The Yankees having already dealt Brian Bruney and Coke may be signalling that Chamberlain may return to his setup role ahead of closer Mariano Rivera.

Hughes, who likely would be limited to about 130 innings under the same rules that applied to Chamberlain, could be switched to the bullpen at midseason to hold down his innings pitched. The Yankees use swingman Chad Gaudin as a No. 5 starter to replace Hughes.

WANG’S STATUS IN LIMBO

The Yankees are unlikely to offer arbitration to Chien-Ming Wang, which will make him a free agent. But the Yankees might look to retain him at a lower price tag. 

Wang, who had surgery to repair his right shoulder, may not be able to return to the mound until June, is currently working out and rehabbing his shoulder in Taiwan. It is unclear whether Wang will be able to harness the sinker that was his trademark pitch when he won 19 games for the Yankees in 2006 and 2007.

Wang suffered a Lisfranc sprain in his right foot running the bases in Houston in May 2008 which ended his season. Last season, he started the season with an 0-4 record and an ERA over 30 before the Yankees discovered he had a weakness in both hips as a result of not being able to work out on his injured foot in the winter.

Wang spent a month on the disabled list and seemed to be rounding back into form when he injured his right shoulder. Wang had surgery to repair his labrum and missed the rest of the season. By re-signing Wang at a cheaper cost as a free agent, it will give the Yankees another pitching option for 2010. 

Stay tuned . . .


Yankees Deal For Granderson Looks To Be Dead For Now



WINTER MEETINGS
DAY TWO

General Manager Brian Cashman had hardly broken the seal on his honor bar macadamia nuts in his Indianapolis hotel suite before the Yankees had already made news with rumors swirling about that outfielder Curtis Granderson was heading to the Bronx.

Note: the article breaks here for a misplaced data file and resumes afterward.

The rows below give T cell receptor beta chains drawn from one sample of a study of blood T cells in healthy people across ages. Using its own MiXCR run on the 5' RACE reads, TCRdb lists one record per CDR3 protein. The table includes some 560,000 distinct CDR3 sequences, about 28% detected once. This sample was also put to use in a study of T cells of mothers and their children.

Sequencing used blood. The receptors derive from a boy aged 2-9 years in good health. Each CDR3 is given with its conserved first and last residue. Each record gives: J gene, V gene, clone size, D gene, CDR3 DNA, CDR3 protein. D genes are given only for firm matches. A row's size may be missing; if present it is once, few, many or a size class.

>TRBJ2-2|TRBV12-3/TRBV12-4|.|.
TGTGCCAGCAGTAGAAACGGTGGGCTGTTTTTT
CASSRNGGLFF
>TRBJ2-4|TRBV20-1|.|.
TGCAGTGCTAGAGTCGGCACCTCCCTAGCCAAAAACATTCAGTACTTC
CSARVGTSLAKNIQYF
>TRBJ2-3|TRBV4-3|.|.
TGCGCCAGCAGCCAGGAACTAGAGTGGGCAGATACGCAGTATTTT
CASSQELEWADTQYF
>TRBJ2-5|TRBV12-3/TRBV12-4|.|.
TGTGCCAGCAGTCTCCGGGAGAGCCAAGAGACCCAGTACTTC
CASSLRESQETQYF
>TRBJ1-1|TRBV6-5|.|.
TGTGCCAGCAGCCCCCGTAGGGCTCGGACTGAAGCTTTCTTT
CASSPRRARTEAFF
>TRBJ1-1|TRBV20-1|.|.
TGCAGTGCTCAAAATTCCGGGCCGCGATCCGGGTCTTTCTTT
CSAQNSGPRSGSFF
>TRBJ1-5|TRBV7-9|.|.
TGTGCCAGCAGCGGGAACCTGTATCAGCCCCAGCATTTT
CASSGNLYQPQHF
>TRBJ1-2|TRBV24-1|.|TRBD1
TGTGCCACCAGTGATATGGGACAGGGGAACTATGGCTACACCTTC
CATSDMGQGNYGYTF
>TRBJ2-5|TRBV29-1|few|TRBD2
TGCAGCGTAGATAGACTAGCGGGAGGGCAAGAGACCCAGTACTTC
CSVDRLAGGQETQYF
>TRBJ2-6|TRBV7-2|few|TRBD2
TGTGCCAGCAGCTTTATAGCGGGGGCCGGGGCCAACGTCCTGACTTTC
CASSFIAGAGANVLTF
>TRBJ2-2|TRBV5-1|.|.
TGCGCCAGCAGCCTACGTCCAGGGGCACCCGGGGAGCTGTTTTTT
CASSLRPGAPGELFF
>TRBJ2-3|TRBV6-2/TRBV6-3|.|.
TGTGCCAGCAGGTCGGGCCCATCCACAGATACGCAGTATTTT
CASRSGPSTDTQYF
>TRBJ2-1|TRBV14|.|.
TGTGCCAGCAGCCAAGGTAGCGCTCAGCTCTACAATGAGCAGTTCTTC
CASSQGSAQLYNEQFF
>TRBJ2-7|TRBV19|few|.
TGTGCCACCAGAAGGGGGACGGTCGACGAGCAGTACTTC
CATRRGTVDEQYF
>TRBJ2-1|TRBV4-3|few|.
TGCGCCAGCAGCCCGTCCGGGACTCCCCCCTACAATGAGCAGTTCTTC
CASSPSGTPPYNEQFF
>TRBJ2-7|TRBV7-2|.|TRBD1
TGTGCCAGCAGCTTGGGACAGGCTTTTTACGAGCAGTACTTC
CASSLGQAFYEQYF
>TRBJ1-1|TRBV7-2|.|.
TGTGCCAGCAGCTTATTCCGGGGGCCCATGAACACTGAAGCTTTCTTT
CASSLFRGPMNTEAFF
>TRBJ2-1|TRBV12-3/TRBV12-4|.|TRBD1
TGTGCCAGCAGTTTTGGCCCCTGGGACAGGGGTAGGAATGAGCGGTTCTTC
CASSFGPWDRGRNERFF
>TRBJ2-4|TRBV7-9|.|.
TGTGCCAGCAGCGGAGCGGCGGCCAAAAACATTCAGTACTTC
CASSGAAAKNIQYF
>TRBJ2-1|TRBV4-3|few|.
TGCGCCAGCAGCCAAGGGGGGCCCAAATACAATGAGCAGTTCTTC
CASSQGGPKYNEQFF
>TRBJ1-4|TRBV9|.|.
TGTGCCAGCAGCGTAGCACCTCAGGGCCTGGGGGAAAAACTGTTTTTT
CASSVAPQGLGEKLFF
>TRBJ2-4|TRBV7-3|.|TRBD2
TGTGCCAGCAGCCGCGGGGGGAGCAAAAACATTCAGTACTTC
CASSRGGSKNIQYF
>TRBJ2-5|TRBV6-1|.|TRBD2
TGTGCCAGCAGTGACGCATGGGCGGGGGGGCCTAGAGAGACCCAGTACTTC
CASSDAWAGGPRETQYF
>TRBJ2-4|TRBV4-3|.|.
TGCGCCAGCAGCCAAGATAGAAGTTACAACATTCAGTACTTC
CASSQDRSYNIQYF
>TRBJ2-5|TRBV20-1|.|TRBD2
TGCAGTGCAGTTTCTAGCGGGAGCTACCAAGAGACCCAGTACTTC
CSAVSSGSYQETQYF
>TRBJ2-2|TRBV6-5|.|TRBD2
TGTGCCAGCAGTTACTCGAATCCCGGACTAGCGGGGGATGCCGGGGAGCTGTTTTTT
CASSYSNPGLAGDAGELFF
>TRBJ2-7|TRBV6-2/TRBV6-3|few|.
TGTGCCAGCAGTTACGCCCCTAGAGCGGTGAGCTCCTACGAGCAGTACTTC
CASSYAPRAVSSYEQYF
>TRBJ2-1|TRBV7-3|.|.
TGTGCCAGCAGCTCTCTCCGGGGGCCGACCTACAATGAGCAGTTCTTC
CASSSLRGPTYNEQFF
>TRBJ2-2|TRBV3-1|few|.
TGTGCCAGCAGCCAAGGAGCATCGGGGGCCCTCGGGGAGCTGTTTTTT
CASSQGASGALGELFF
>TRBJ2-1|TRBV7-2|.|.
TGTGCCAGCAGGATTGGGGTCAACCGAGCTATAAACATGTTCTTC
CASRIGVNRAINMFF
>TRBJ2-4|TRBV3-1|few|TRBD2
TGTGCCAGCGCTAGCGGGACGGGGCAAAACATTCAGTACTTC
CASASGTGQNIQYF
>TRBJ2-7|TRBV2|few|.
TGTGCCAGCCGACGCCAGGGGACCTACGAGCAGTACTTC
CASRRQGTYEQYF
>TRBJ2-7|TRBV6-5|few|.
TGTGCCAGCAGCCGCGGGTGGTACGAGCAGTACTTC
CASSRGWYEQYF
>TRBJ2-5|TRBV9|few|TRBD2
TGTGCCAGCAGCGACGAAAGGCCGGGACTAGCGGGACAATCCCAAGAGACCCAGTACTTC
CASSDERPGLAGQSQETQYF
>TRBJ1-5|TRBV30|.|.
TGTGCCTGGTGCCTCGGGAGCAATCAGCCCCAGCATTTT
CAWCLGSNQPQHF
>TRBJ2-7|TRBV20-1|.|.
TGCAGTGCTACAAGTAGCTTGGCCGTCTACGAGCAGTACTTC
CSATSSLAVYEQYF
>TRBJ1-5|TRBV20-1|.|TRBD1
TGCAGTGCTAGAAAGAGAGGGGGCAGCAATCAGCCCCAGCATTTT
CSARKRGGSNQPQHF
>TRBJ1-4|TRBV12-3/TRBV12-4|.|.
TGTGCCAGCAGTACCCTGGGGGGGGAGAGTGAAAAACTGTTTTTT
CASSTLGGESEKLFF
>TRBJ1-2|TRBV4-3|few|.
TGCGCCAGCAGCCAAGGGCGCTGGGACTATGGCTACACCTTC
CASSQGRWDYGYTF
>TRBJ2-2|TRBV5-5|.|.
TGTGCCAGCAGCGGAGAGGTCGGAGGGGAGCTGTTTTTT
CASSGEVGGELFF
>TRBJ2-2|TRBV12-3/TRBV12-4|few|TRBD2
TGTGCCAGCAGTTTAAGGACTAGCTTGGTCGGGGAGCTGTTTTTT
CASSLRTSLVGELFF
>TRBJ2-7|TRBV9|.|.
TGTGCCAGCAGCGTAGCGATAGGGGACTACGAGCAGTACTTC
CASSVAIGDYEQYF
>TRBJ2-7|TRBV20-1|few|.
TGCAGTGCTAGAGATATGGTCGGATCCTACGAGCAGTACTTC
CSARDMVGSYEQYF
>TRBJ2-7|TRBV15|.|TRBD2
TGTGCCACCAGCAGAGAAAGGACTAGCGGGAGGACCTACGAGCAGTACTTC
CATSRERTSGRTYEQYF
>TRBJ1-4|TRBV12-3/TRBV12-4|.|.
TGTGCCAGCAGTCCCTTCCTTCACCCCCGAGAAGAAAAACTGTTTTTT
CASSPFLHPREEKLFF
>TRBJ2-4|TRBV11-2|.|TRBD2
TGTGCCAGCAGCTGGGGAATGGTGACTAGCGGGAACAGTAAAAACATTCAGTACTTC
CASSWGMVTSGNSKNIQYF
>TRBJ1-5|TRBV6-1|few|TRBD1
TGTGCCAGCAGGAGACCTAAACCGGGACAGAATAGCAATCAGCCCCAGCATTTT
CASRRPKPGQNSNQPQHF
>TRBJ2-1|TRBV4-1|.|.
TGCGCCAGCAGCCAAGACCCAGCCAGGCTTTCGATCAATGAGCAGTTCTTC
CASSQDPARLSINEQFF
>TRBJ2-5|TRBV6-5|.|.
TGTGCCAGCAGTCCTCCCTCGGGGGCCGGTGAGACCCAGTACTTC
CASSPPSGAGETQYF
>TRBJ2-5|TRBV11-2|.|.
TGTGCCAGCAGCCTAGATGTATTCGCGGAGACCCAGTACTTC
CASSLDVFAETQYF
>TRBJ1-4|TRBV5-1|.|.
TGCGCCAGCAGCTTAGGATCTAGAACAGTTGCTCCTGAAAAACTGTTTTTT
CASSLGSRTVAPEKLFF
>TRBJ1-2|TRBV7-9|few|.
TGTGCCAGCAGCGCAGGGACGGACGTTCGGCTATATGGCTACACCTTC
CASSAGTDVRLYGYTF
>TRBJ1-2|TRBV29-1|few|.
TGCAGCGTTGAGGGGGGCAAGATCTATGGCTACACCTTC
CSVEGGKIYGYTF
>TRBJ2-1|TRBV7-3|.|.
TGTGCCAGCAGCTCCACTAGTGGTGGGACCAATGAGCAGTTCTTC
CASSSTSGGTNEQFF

According to FOX Sports the Yankees, Tigers and Diamondbacks were proposing a three-way deal that would send Granderson and two Diamondback prospects to the Yankees. The Yankees, in turn, would send lefthanders Phil Coke and Michael Dunn and top outfield prospect Austin Jackson to the Tigers.
The Tigers would ship righthander Edwin Jackson to the Diamondbacks and the Tigers would receive young starter Max Scherzer. The Diamondbacks would also receive righthander Ian Kennedy from the Yankees.
FOX Sports did say the discussions hit a snag Monday night and that one of the teams rejected the deal.
For Cashman’s sake, let’s hope it was him.
The reason is that any discussions about trading a potential star prospect like Jackson would have be treated with caution. Jackson is simply the future centerfielder for the Yankees and Cashman already rejected one deal for Jackson last July.
When Cashman asked the Mariners their price for lefthander Jarrod Washburn and he heard Jackson’s name mentioned, Cashman shut down talks right there. Despite the Yankees need to replace Chien-Ming Wang in the rotation at the trade deadline, Jackson was a price too high to pay.
Now, it appears, Cashman is pulling the plug on this deal because Jackson may be too high a price to pay for Granderson.
In addition, it is hard to see the sense in trading the two best lefthanded relievers in the organization behind Damaso Marte. Coke pitched reliably for most of the 2009 season and only lost his No. 1 status to Marte in the playoffs because Marte was pitching well.